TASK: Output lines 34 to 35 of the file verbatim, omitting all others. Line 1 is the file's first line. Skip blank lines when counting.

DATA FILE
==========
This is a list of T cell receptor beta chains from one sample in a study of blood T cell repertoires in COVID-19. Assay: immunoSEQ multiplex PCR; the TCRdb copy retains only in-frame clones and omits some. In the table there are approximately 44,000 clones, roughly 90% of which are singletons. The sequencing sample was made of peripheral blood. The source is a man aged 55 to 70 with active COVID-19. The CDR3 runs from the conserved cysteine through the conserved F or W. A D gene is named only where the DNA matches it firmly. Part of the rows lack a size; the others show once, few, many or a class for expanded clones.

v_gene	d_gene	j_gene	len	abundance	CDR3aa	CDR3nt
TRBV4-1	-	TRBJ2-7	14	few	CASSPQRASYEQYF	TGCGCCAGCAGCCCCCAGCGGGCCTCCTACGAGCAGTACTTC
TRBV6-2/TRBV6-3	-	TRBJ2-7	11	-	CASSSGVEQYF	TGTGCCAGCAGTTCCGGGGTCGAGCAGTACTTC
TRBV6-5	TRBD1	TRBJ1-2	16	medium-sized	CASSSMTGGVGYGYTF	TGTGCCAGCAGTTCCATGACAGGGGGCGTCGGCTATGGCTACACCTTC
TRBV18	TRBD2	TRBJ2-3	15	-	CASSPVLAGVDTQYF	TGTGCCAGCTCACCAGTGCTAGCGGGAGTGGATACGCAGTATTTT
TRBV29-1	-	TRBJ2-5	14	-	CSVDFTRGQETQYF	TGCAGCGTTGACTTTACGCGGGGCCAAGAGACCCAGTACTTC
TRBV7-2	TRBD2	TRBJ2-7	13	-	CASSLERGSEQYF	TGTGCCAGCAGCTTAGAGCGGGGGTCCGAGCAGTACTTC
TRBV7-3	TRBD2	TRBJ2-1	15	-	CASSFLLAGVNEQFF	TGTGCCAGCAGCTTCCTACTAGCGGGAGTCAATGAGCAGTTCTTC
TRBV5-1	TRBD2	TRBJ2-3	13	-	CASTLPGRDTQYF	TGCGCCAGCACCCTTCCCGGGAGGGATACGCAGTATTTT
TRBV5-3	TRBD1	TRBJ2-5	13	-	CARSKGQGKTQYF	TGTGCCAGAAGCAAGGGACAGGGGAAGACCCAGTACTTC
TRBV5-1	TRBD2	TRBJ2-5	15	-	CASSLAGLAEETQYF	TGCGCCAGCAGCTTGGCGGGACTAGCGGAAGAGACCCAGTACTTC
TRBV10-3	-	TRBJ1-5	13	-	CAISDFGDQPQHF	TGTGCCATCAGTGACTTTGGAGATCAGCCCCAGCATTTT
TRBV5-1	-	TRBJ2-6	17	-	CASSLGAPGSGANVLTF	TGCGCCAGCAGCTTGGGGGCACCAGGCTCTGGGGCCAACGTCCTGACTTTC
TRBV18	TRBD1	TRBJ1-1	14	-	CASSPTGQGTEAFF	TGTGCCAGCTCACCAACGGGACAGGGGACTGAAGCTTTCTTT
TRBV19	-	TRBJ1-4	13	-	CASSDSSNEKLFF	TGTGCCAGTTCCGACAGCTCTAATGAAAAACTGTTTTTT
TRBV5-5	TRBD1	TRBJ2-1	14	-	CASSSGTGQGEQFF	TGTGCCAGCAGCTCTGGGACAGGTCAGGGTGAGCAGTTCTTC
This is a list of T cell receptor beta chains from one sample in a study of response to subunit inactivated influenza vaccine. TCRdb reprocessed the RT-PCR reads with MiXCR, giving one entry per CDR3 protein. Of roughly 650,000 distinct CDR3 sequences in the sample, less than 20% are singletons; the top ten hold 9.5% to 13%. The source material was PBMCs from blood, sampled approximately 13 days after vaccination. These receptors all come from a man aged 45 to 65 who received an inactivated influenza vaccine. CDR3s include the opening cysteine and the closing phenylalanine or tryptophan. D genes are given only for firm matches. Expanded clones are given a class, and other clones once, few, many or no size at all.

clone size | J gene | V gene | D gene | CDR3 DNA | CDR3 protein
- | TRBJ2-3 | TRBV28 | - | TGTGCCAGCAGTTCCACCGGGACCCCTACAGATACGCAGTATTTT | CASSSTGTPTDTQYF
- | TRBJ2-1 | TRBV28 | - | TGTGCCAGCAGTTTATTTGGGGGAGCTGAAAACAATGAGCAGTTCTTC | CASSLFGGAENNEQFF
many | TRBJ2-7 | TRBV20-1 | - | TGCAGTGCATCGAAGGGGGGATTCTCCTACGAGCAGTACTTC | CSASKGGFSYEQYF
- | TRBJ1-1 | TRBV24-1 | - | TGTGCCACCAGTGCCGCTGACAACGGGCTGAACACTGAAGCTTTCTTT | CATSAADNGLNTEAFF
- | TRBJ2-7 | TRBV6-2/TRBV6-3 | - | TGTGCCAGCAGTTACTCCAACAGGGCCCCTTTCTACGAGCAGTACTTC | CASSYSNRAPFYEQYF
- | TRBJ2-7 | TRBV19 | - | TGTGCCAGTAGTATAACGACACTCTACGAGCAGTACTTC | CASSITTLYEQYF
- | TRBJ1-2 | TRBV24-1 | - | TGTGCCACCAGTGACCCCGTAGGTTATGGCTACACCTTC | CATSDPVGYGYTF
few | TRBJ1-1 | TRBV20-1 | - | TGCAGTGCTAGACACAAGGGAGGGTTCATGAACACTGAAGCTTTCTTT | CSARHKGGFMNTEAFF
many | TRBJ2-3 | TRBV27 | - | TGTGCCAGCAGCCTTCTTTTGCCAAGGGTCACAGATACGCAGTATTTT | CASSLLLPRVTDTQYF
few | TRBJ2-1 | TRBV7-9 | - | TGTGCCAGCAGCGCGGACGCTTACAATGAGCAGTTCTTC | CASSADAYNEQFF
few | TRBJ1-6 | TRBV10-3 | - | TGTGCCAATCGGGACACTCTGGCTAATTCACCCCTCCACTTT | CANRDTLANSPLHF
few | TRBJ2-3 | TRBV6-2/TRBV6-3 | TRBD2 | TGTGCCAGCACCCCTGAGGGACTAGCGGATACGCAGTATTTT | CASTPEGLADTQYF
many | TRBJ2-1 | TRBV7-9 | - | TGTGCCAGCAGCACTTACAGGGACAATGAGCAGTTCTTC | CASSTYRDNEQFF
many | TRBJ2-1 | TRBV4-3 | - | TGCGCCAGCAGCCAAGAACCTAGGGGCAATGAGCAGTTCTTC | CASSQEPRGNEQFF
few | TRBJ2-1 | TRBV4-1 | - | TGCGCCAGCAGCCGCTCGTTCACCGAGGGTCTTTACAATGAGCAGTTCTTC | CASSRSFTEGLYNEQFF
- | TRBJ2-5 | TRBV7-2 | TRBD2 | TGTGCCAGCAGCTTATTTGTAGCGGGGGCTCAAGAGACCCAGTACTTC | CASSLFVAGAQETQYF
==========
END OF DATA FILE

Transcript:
few | TRBJ2-1 | TRBV4-1 | - | TGCGCCAGCAGCCGCTCGTTCACCGAGGGTCTTTACAATGAGCAGTTCTTC | CASSRSFTEGLYNEQFF
- | TRBJ2-5 | TRBV7-2 | TRBD2 | TGTGCCAGCAGCTTATTTGTAGCGGGGGCTCAAGAGACCCAGTACTTC | CASSLFVAGAQETQYF